For these undergraduate American students, e-mail was a constraining variable in the intercultural communication process. Grace enjoyed her interactions with François. She states at a number of points that she would have communicated with him more readily and eagerly had she had IM as a tool option. For a number of students participating in the Spring 2002 telecollaboration section of this French course, the e-mail interactions fell flat and did not result in rich, or for that matter, contentious or problematic exchanges either (in contrast to Case One, presented earlier). They simply did not happen at all. This is due, in part, to the fact that the communication tool decided upon by the project coordinators and instructor, e-mail, carried with it the specific limitation of acting as a communicative medium well suited for vertical communication across power and generation lines, but utterly inappropriate as a tool to mediate interpersonal age-peer relationship building. For Grace, her conviction that e-mail was an inappropriate tool for age-peer interaction even overpowered the coercive force of the direct (graded) assignment given by the instructor to continue e-mail exchanges. In other words, though she liked her key-pal and enjoyed the project generally, Grace chose not to participate when e-mail was the modality option.


Mediational artifacts both complicate and help to reveal the dynamics of human communicative activity. As an added mediational layer, CMC tools present additional variables and associations that may be difficult to predict. However, as a medium that produces a persistent representation of communicative interaction, CMC residua (in the form of on-screen or printed out log files) can be scrutinized and reflected upon by researchers and participants and can help to locate specific developmental episodes. Based on the data and analysis presented, what can we weave together from these three distinct cases of intercultural communication? First, I'll make the reminder that I am encouraging a dialectical approach emerging from the structuration lineage that emphasizes the relations between local social material conditions, the cultures-of-use of Internet communication tools, and the communicative goals at hand. As I have attempted to demonstrate, the mediational means available (e.g., IM versus e-mail) and its cultural-historical resonance for users, play a critical role in how and even if the communicative process and accompanying interpersonal relationships develop.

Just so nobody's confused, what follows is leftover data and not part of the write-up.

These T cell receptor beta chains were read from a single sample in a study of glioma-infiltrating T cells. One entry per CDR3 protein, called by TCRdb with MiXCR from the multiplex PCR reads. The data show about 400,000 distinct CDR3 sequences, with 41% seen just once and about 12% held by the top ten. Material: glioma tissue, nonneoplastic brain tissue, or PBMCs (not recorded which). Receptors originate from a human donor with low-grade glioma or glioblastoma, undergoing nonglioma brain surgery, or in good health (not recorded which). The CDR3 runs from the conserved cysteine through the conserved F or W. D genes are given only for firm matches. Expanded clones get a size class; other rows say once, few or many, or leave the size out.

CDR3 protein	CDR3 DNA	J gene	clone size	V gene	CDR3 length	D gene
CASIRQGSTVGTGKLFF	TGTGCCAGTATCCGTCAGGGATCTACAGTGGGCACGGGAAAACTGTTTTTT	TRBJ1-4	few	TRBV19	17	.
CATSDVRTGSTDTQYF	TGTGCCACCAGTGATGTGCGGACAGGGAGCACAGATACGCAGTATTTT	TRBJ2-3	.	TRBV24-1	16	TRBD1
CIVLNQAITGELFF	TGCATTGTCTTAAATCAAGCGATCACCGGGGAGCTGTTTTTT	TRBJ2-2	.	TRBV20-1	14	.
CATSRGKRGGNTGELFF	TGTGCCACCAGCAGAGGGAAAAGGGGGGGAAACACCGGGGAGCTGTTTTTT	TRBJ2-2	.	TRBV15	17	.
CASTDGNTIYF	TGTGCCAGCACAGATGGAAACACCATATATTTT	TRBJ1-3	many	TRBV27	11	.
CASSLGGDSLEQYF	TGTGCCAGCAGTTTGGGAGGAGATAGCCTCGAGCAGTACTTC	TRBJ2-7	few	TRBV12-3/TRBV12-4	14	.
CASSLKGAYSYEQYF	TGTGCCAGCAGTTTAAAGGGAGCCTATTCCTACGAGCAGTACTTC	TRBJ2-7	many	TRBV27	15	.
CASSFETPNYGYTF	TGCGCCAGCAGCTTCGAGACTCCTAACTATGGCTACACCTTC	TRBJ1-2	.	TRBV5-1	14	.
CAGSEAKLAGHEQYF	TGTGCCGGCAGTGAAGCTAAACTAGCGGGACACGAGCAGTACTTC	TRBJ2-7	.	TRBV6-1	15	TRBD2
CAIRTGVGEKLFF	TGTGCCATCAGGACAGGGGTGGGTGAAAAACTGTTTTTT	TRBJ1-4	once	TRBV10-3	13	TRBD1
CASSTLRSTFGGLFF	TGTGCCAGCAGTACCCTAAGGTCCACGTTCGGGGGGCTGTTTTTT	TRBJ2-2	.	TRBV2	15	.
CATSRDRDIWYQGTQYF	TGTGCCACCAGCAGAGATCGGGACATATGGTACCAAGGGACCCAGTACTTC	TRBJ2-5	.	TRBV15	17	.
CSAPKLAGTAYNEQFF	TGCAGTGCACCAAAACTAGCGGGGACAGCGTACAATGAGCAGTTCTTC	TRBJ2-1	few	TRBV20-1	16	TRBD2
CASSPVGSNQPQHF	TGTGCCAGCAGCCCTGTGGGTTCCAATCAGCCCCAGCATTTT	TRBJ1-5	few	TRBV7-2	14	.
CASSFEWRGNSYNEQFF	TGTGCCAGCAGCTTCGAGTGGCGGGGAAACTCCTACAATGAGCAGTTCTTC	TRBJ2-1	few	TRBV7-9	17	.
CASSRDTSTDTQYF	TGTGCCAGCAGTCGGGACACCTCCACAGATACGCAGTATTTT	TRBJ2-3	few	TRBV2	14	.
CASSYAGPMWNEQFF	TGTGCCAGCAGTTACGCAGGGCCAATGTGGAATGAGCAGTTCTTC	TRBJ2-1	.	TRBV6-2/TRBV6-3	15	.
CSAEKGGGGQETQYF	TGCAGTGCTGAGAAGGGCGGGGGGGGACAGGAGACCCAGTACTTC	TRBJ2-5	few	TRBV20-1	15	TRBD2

As illustrated in Case One, artifacts can form the nexus of diverse and heterodox activity (Bødker, 1997). While "comprehension is the most primitive and important precondition for human solidarity" (Bruner, 1995, p. 28), differing cultures-of-use of an ostensibly "shared" or "common" mediational artifact may invoke divergent communicative expectations. For Internet-mediated interpersonal or hyperpersonal relationships to develop, I suggest that certain minimum alignments of cultures-of-use are a necessary condition. In other words, the cultures-of-use of a communicative medium -- its perceived existence and construction as a cultural tool -- may differ interculturally just as communicative genres and personal style may differ interculturally (e.g., Case One). Internet communication tools and their cultures-of-use, associated communicative genres, and for participant-actors, a shared orientation to activity, are necessary before substantive intercultural communication might develop. Cases One and Three both illustrate problems at these various levels and for many educators would be treated as unsuccessful encounters. It is significant that artifacts take their character from activity. Cultures-of-use, however mitigating or facilitative, are dynamic and will necessarily evolve in relation to the object of an individual or collective activity. As Bødker notes, artifacts have a "double character": They are an "object in the world around us that we can reflect on, and they mediate our interaction with the world" (1997, p. 150). As such, teachers and students can interrogate mediational artifacts and their cultures-of-use as an important (and altogether neglected) dimension of Internet-mediated intercultural communication.18